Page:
Text by Tabitha Piseno

On October 29, 2017 a storm hit the Northeast and developed into a bombogenesis—also called an explosive cyclogenesis or a weather bomb—a point where extreme shifts in pressure produce intense gusts of wind. New York received the gentle portion of the storm in comparison to some parts of New England, where gusts were clocked at 90 miles an hour, trees exploded, and over one million people lost their power.

The month’s new moon was just beginning to wax gibbous in its first quarter, causing low tide and averted flooding. The atmosphere this storm produced was harnessed by Aki Onda and Akio Suzuki during the final performance of their “fu-rai” U.S. tour, after a brief collaborative performance with Annea Lockwood hosted by Blank Forms at Pioneer Works in Brooklyn, and it was sublime. Known for shaping sound with space through invoking the resonance of objects within specific settings, the two performed over the course of an hour and a half—dragging metal across the concrete floor, slowly pacing around while tuning a wind-up radio, occasionally prodding at various self-made instruments and cymbals on the floor, among other delicate gestures made with glorious timing. The wind, like a tempestuous specter, kept incessantly and violently swinging two glass doors near their performance area open and closed.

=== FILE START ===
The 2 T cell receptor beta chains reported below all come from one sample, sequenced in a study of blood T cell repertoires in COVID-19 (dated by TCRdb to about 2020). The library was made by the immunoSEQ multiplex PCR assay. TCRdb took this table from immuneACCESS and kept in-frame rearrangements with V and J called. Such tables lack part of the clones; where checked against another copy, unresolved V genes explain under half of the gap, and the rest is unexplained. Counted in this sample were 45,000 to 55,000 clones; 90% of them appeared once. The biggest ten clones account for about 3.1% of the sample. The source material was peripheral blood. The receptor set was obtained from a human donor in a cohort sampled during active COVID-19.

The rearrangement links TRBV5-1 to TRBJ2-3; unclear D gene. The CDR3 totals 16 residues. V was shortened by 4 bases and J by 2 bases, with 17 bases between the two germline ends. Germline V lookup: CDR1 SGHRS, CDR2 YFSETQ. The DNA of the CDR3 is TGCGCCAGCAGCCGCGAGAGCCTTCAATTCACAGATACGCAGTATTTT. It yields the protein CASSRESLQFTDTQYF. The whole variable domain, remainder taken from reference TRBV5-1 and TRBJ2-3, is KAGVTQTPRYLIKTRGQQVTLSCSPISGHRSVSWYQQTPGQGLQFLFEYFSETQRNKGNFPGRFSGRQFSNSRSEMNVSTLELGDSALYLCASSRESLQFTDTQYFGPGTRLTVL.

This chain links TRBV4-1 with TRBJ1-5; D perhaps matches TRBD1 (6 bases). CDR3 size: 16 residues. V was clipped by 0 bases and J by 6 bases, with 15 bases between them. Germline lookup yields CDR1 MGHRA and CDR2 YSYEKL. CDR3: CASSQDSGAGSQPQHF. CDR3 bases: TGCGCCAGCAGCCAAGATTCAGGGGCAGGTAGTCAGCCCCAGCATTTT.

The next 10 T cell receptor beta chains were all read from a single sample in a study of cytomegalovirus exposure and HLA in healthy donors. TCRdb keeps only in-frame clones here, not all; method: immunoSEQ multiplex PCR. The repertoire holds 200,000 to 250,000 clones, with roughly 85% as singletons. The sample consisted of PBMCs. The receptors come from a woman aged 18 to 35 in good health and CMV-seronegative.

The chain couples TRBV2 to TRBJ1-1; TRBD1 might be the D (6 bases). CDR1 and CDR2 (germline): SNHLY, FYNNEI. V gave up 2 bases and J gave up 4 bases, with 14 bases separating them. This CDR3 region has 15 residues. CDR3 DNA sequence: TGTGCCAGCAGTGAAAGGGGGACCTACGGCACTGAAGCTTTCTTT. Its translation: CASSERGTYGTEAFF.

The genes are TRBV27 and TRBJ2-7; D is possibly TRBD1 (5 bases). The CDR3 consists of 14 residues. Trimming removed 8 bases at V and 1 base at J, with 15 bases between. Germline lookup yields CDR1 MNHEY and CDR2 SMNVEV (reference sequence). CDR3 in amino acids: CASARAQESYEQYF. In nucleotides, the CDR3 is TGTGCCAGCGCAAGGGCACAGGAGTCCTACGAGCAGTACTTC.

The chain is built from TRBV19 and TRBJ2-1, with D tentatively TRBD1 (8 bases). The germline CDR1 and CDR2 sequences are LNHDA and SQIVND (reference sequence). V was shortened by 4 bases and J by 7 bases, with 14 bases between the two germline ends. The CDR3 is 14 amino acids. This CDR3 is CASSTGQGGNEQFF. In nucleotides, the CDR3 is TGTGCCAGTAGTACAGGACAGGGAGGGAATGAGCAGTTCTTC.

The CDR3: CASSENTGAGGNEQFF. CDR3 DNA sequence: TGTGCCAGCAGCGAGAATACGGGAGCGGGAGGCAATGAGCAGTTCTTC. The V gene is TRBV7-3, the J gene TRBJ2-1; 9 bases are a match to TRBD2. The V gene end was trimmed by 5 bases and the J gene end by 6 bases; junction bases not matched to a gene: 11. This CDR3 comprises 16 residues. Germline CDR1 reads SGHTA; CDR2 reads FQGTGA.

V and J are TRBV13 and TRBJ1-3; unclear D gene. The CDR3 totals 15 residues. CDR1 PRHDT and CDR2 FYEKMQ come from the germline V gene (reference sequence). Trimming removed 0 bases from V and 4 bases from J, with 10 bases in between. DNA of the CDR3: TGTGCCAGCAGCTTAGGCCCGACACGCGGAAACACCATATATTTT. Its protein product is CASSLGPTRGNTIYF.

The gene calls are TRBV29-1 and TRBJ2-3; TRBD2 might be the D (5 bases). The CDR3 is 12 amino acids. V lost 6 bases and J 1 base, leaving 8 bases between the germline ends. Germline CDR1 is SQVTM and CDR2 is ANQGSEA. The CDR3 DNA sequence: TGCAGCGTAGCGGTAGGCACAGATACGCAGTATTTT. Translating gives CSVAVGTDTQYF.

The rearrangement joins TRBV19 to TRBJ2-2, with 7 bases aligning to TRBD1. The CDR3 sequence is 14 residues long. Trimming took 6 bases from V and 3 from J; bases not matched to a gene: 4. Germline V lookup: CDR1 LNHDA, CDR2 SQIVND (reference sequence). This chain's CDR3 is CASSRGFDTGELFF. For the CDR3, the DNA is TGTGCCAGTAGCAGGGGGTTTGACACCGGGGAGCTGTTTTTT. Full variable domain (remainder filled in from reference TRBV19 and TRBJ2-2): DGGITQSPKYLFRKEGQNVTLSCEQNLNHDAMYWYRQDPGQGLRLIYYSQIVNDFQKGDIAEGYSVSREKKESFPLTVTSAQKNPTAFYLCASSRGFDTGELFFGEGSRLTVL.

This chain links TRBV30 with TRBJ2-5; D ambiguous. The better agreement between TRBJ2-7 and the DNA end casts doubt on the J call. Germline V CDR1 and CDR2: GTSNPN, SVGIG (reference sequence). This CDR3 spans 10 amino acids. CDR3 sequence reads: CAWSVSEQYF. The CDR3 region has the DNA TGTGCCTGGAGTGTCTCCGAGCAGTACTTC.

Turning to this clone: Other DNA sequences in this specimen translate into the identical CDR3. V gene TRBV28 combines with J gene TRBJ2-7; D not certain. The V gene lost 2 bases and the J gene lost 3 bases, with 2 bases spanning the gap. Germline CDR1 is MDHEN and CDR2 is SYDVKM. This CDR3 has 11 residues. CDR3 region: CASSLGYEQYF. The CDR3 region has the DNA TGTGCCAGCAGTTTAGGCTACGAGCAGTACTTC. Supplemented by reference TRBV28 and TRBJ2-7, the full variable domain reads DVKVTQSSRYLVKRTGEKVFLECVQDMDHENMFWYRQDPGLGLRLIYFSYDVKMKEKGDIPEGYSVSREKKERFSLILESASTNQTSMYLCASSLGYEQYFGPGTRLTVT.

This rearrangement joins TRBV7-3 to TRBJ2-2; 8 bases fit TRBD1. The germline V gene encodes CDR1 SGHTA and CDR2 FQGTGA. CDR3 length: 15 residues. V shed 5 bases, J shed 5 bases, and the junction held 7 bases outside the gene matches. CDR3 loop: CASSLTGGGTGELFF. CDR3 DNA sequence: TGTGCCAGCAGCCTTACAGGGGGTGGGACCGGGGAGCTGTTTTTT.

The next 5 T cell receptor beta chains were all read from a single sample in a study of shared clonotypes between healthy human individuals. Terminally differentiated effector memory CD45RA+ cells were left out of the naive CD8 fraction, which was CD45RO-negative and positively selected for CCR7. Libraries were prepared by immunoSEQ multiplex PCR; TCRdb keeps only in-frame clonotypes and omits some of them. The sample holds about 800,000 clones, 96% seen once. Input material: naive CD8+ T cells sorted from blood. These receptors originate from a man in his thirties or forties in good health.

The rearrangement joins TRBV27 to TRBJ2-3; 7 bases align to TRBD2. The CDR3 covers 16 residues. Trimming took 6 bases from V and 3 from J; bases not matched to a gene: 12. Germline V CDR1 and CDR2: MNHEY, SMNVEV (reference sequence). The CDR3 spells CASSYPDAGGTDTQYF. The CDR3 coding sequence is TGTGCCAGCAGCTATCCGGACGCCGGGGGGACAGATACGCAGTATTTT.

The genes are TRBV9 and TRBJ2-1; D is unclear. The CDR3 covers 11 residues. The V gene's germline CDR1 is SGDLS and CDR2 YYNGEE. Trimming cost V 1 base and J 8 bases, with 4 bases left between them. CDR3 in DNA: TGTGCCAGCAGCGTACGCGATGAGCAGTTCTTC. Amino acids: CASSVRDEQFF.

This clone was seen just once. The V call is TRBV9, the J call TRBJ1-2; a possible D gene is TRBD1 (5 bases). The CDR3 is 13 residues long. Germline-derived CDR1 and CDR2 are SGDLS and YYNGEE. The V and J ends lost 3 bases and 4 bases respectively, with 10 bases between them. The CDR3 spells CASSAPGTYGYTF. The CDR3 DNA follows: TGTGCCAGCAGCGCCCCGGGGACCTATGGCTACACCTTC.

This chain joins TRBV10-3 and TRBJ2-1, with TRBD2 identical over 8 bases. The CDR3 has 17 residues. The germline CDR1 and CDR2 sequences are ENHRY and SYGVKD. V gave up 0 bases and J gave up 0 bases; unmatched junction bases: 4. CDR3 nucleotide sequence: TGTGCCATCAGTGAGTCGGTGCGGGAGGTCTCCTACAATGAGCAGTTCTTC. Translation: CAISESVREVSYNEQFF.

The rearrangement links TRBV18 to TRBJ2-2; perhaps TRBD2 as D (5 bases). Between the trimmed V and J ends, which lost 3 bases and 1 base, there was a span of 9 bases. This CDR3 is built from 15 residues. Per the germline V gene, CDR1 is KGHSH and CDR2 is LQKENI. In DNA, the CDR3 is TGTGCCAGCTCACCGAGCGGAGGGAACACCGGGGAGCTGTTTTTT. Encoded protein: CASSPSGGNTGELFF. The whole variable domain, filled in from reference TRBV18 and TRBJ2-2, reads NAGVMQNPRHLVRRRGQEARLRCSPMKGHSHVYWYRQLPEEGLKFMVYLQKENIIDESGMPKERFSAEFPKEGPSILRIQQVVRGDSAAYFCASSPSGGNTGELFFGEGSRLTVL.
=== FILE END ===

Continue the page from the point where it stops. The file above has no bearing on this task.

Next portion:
At one point Aki Onda propped one of the doors open as an addition to the performance, immediately creating a different reception of sound as the air pressure in the space shifted. The sound of sheets of rain on gravel, the chirping of crickets, the wind blowing through trees seamlessly integrated into their masterful orchestration. Never have I heard sound coaxed into being so gloriously or wind so bodied. It was pure alchemy.